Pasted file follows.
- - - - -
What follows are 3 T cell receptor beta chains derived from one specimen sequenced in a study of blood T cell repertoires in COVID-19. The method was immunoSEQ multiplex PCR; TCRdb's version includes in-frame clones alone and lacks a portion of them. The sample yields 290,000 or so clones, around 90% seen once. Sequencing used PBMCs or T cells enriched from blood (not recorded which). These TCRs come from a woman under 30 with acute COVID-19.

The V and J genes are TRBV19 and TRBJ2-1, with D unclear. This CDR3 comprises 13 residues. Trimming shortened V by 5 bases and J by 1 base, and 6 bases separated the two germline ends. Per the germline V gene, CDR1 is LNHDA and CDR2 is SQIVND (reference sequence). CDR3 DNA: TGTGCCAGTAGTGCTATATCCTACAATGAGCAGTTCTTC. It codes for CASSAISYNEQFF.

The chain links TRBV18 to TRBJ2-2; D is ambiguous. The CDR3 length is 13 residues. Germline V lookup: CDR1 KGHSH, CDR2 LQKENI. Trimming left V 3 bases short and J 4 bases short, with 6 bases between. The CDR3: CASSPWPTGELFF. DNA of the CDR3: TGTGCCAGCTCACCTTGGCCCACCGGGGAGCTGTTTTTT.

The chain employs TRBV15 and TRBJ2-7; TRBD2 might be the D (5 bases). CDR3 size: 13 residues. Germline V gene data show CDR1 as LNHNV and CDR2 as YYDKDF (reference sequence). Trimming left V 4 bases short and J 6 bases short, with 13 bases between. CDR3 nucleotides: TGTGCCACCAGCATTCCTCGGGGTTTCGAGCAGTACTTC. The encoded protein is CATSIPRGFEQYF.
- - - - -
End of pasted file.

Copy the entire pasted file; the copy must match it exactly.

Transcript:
What follows are 3 T cell receptor beta chains derived from one specimen sequenced in a study of blood T cell repertoires in COVID-19. The method was immunoSEQ multiplex PCR; TCRdb's version includes in-frame clones alone and lacks a portion of them. The sample yields 290,000 or so clones, around 90% seen once. Sequencing used PBMCs or T cells enriched from blood (not recorded which). These TCRs come from a woman under 30 with acute COVID-19.

The V and J genes are TRBV19 and TRBJ2-1, with D unclear. This CDR3 comprises 13 residues. Trimming shortened V by 5 bases and J by 1 base, and 6 bases separated the two germline ends. Per the germline V gene, CDR1 is LNHDA and CDR2 is SQIVND (reference sequence). CDR3 DNA: TGTGCCAGTAGTGCTATATCCTACAATGAGCAGTTCTTC. It codes for CASSAISYNEQFF.

The chain links TRBV18 to TRBJ2-2; D is ambiguous. The CDR3 length is 13 residues. Germline V lookup: CDR1 KGHSH, CDR2 LQKENI. Trimming left V 3 bases short and J 4 bases short, with 6 bases between. The CDR3: CASSPWPTGELFF. DNA of the CDR3: TGTGCCAGCTCACCTTGGCCCACCGGGGAGCTGTTTTTT.

The chain employs TRBV15 and TRBJ2-7; TRBD2 might be the D (5 bases). CDR3 size: 13 residues. Germline V gene data show CDR1 as LNHNV and CDR2 as YYDKDF (reference sequence). Trimming left V 4 bases short and J 6 bases short, with 13 bases between. CDR3 nucleotides: TGTGCCACCAGCATTCCTCGGGGTTTCGAGCAGTACTTC. The encoded protein is CATSIPRGFEQYF.